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PERIPHERY

Progressive Metal • United States


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Periphery biography
Periphery is an American progressive metal band from Bethesda, Maryland, formed in 2005.

History

Formation and Lineup Changes (2005 - 2009)

Periphery was formed by guitarist Misha Mansoor in 2005. He slowly gained a reputation on the Internet, primarily via a regularly-updated Soundclick account, Meshuggah and John Petrucci forums, and the sevenstring.org message boards. Before and during Periphery?s tenure in the metal scene, Mansoor developed a reputation for doing his own audio production, the majority of which was performed with a home computer and a Pod XT during this period. Mansoor has continued to update his personal project, Bulb, which preceded Periphery, often transferring songs between the two projects. Mansoor continues to be involved in a number of other musical projects.

Between 2005 and 2009, Periphery worked with vocalists Jake Veredika, Casey Sabol and Chris Barretto, gradually moving from a nu metal-influenced sound to a more experimental style, with a focus on innovative production. In 2009, the band announced via their MySpace blog that they had signed a one record deal with Sumerian Records, on which they would release their debut full-length album.

Periphery has toured extensively since 2008, supporting artists including DevilDriver, Emmure, Veil of Maya, Animals as Leaders, God Forbid, The Dillinger Escape Plan and Fear Factory.

Spencer Sotelo and Self-titled Debut (2010 onward)

In January 2010, Sumerian and Periphery set the release of the band?s self-titled debut album to April 20, 2010, set to be distributed by Sumerian Records in the United States, Distort Records in Canada and Roadrunner Records in Australia and the rest of the world. On January 20, 2010, amid swirling speculation that they had changed vocalists again, Periphery uploaded an album sampler featuring vocals by Spencer Sotelo, who was later announced to be Periphery?s new vocalist. The band later clarified via their MySpace blog that the split with Barretto had not been acrimonious. Barretto continues to sing in metal band Haunted Shores, a project composed of Mansoor and Mark Holcomb. On April 8, 2010, Periphery posted a new track, ?Insomnia? on their Myspace page, as well as announced a tour of Australia in support of The Dillinger Escape Plan.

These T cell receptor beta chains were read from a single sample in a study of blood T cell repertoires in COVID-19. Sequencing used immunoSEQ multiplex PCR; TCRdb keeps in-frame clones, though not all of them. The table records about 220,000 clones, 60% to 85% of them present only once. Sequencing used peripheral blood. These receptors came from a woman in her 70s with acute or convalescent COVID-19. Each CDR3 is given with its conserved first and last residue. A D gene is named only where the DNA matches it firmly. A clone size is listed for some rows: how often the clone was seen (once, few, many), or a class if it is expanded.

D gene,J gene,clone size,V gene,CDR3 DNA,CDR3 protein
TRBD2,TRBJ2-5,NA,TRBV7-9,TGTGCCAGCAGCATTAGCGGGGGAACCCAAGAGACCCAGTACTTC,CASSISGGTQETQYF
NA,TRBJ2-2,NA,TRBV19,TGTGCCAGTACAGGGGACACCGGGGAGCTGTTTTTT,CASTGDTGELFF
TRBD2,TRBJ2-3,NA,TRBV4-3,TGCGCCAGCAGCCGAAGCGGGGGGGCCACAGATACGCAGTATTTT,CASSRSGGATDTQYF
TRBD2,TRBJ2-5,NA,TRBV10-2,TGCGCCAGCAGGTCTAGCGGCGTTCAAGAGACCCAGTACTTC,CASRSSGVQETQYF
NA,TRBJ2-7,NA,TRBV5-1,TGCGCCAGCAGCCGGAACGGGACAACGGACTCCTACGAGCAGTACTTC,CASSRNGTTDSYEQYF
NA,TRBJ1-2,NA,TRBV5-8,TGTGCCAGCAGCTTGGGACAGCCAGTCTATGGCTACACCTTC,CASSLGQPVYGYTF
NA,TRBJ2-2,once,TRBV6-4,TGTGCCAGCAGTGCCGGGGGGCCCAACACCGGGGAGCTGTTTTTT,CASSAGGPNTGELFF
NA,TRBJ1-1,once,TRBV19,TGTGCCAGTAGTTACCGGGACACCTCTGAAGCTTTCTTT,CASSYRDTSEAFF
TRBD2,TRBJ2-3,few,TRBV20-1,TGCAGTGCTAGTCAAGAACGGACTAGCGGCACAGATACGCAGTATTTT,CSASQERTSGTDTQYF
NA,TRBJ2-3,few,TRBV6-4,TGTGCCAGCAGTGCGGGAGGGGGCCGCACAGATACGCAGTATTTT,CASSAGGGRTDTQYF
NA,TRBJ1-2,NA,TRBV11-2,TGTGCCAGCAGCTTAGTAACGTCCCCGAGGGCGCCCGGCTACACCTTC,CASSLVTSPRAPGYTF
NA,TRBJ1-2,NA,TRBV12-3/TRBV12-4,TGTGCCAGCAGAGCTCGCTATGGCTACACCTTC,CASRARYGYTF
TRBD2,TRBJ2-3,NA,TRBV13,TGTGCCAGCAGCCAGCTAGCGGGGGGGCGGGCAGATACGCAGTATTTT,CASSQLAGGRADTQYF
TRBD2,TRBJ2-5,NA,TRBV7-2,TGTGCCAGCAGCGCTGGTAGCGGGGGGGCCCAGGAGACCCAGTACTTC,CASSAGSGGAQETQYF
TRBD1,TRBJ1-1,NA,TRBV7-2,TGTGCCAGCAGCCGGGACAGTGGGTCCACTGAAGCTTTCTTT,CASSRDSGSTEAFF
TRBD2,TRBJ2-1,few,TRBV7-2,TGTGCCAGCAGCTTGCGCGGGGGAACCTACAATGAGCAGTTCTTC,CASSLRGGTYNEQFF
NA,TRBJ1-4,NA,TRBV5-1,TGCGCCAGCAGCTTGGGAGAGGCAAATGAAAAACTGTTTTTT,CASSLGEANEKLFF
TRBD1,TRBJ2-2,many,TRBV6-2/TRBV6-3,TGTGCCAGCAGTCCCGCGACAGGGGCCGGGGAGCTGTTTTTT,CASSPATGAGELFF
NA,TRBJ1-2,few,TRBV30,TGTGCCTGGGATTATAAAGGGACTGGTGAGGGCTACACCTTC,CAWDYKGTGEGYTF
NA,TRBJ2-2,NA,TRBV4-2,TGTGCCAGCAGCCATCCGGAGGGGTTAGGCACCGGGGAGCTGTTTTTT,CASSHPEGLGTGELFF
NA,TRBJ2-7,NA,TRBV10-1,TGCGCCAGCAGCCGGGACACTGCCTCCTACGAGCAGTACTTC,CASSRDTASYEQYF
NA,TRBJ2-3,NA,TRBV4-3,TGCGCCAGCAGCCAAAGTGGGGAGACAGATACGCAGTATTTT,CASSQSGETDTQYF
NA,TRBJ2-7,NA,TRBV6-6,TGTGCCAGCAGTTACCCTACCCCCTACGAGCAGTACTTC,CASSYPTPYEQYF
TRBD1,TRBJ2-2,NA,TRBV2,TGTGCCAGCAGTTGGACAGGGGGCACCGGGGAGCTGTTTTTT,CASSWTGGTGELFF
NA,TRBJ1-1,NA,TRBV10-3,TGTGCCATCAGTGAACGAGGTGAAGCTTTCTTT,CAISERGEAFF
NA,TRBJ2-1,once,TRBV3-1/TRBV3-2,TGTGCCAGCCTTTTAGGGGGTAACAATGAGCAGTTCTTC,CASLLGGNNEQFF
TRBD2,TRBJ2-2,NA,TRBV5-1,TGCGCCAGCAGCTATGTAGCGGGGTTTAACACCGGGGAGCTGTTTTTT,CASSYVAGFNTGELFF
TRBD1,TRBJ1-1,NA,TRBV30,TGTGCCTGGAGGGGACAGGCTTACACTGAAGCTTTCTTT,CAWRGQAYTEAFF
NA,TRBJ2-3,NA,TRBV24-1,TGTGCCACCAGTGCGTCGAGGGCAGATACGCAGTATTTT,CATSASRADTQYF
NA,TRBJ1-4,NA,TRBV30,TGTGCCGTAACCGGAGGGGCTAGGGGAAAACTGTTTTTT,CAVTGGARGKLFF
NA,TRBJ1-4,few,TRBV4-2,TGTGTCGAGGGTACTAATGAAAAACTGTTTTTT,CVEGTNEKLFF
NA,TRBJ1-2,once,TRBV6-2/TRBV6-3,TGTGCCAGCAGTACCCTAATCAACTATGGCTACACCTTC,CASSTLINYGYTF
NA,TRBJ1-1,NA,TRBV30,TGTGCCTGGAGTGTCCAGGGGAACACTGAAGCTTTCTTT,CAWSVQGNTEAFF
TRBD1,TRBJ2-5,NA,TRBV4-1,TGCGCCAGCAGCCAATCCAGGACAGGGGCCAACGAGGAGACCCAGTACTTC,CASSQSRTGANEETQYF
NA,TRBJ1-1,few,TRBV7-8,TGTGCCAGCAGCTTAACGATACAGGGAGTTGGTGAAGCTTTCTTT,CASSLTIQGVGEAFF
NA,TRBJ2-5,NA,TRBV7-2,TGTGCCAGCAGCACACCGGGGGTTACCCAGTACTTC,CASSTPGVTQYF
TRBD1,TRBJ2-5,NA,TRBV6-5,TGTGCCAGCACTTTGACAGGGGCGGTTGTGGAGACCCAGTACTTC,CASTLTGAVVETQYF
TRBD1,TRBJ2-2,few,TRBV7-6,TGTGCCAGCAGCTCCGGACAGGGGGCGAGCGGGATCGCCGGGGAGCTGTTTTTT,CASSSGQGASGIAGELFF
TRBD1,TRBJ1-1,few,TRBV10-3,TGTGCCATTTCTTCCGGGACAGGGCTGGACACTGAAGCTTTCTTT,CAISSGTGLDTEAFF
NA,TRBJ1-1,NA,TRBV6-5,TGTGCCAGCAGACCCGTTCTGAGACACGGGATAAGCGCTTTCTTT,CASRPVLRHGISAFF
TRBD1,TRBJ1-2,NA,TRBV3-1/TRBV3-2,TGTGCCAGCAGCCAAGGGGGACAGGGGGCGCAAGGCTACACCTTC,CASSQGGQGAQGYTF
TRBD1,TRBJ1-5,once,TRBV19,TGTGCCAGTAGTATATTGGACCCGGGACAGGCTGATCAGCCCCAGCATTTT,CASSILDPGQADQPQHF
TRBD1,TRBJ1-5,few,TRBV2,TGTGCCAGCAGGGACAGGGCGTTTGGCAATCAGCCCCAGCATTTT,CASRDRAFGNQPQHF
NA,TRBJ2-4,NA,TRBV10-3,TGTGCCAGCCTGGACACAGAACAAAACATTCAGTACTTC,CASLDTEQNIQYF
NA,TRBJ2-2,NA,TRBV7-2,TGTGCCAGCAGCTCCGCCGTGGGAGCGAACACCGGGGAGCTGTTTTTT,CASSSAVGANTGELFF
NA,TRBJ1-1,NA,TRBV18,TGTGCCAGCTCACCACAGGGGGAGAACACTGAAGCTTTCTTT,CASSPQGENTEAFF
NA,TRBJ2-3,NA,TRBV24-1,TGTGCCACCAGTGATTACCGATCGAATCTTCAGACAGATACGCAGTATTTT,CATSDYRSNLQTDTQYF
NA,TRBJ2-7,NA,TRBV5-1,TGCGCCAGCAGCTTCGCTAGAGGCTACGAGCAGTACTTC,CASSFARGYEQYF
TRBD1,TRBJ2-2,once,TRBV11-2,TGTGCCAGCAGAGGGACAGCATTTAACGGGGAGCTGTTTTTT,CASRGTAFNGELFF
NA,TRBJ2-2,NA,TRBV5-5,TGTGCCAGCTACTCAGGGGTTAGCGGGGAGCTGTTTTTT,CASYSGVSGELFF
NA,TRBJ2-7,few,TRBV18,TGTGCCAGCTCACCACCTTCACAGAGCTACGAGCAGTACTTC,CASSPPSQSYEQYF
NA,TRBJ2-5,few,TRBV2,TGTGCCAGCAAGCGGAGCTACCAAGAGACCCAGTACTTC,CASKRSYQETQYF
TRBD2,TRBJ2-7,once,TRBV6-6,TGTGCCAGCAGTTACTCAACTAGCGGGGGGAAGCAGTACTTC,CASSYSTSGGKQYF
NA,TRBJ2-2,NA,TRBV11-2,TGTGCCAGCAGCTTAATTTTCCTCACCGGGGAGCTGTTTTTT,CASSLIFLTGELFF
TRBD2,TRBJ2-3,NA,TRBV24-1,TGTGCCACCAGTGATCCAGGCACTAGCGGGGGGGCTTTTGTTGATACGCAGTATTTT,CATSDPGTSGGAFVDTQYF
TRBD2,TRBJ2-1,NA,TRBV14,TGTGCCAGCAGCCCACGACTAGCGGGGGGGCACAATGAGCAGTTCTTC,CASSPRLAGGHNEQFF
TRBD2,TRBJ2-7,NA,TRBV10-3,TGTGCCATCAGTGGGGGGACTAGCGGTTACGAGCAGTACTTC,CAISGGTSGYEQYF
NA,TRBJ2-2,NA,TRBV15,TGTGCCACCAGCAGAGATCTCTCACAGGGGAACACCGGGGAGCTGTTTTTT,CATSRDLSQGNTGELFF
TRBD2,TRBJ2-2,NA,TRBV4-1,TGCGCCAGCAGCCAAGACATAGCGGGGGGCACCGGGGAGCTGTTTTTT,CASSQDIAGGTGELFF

Periphery (2010)

Periphery released their self-titled debut album, Periphery, through Sumerian Records on April 20th, 2010. It debuted at #128 on the Billboard...
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PERIPHERY discography


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PERIPHERY top albums (CD, LP, MC, SACD, DVD-A, Digital Media Download)

3.60 | 104 ratings
Periphery
2010
3.78 | 84 ratings
Periphery II: This Time It's Personal
2012
2.96 | 42 ratings
Juggernaut: Alpha
2015
3.33 | 42 ratings
Juggernaut: Omega
2015
3.74 | 27 ratings
Periphery III: Select Difficulty
2016
3.78 | 39 ratings
Periphery IV: Hail Stan
2019

PERIPHERY Live Albums (CD, LP, MC, SACD, DVD-A, Digital Media Download)

PERIPHERY Videos (DVD, Blu-ray, VHS etc)

PERIPHERY Boxset & Compilations (CD, LP, MC, SACD, DVD-A, Digital Media Download)